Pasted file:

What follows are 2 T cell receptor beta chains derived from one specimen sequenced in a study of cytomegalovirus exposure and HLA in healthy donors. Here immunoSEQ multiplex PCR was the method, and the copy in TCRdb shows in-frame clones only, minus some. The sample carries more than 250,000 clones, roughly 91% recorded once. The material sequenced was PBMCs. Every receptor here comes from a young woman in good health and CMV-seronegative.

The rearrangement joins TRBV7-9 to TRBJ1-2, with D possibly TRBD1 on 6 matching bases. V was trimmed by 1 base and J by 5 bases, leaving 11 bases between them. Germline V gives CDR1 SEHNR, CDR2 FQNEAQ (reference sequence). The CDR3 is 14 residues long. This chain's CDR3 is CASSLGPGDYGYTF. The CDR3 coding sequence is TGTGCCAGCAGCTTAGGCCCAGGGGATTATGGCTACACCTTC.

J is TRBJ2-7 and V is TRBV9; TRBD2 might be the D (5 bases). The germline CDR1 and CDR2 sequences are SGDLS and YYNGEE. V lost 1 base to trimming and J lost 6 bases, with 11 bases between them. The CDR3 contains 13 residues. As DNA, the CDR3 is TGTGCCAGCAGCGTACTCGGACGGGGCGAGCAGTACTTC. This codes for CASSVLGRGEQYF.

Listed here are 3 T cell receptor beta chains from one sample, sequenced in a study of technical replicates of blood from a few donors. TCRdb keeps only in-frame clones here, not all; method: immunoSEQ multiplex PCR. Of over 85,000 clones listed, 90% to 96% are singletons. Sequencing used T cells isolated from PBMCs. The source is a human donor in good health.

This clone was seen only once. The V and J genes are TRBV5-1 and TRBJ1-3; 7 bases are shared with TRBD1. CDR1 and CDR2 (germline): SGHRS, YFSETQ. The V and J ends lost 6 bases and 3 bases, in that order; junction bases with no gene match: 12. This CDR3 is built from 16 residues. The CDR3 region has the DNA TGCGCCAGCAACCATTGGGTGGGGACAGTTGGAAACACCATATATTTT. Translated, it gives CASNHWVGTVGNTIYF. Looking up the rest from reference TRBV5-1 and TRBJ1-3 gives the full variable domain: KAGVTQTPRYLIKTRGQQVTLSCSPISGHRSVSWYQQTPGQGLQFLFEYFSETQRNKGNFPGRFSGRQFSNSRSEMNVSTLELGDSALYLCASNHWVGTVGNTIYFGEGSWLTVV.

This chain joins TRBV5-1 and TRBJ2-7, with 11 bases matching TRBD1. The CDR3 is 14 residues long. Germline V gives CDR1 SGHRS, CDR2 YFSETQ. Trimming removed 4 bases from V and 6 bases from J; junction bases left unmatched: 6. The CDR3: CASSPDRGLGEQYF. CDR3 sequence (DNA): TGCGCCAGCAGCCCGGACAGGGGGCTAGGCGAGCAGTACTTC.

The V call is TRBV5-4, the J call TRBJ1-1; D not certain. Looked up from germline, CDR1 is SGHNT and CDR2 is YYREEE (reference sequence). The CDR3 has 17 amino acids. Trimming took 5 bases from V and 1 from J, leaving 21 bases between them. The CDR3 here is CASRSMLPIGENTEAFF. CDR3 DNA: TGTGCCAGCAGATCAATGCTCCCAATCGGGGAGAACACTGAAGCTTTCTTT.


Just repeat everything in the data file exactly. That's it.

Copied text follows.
What follows are 2 T cell receptor beta chains derived from one specimen sequenced in a study of cytomegalovirus exposure and HLA in healthy donors. Here immunoSEQ multiplex PCR was the method, and the copy in TCRdb shows in-frame clones only, minus some. The sample carries more than 250,000 clones, roughly 91% recorded once. The material sequenced was PBMCs. Every receptor here comes from a young woman in good health and CMV-seronegative.

The rearrangement joins TRBV7-9 to TRBJ1-2, with D possibly TRBD1 on 6 matching bases. V was trimmed by 1 base and J by 5 bases, leaving 11 bases between them. Germline V gives CDR1 SEHNR, CDR2 FQNEAQ (reference sequence). The CDR3 is 14 residues long. This chain's CDR3 is CASSLGPGDYGYTF. The CDR3 coding sequence is TGTGCCAGCAGCTTAGGCCCAGGGGATTATGGCTACACCTTC.

J is TRBJ2-7 and V is TRBV9; TRBD2 might be the D (5 bases). The germline CDR1 and CDR2 sequences are SGDLS and YYNGEE. V lost 1 base to trimming and J lost 6 bases, with 11 bases between them. The CDR3 contains 13 residues. As DNA, the CDR3 is TGTGCCAGCAGCGTACTCGGACGGGGCGAGCAGTACTTC. This codes for CASSVLGRGEQYF.

Listed here are 3 T cell receptor beta chains from one sample, sequenced in a study of technical replicates of blood from a few donors. TCRdb keeps only in-frame clones here, not all; method: immunoSEQ multiplex PCR. Of over 85,000 clones listed, 90% to 96% are singletons. Sequencing used T cells isolated from PBMCs. The source is a human donor in good health.

This clone was seen only once. The V and J genes are TRBV5-1 and TRBJ1-3; 7 bases are shared with TRBD1. CDR1 and CDR2 (germline): SGHRS, YFSETQ. The V and J ends lost 6 bases and 3 bases, in that order; junction bases with no gene match: 12. This CDR3 is built from 16 residues. The CDR3 region has the DNA TGCGCCAGCAACCATTGGGTGGGGACAGTTGGAAACACCATATATTTT. Translated, it gives CASNHWVGTVGNTIYF. Looking up the rest from reference TRBV5-1 and TRBJ1-3 gives the full variable domain: KAGVTQTPRYLIKTRGQQVTLSCSPISGHRSVSWYQQTPGQGLQFLFEYFSETQRNKGNFPGRFSGRQFSNSRSEMNVSTLELGDSALYLCASNHWVGTVGNTIYFGEGSWLTVV.

This chain joins TRBV5-1 and TRBJ2-7, with 11 bases matching TRBD1. The CDR3 is 14 residues long. Germline V gives CDR1 SGHRS, CDR2 YFSETQ. Trimming removed 4 bases from V and 6 bases from J; junction bases left unmatched: 6. The CDR3: CASSPDRGLGEQYF. CDR3 sequence (DNA): TGCGCCAGCAGCCCGGACAGGGGGCTAGGCGAGCAGTACTTC.

The V call is TRBV5-4, the J call TRBJ1-1; D not certain. Looked up from germline, CDR1 is SGHNT and CDR2 is YYREEE (reference sequence). The CDR3 has 17 amino acids. Trimming took 5 bases from V and 1 from J, leaving 21 bases between them. The CDR3 here is CASRSMLPIGENTEAFF. CDR3 DNA: TGTGCCAGCAGATCAATGCTCCCAATCGGGGAGAACACTGAAGCTTTCTTT.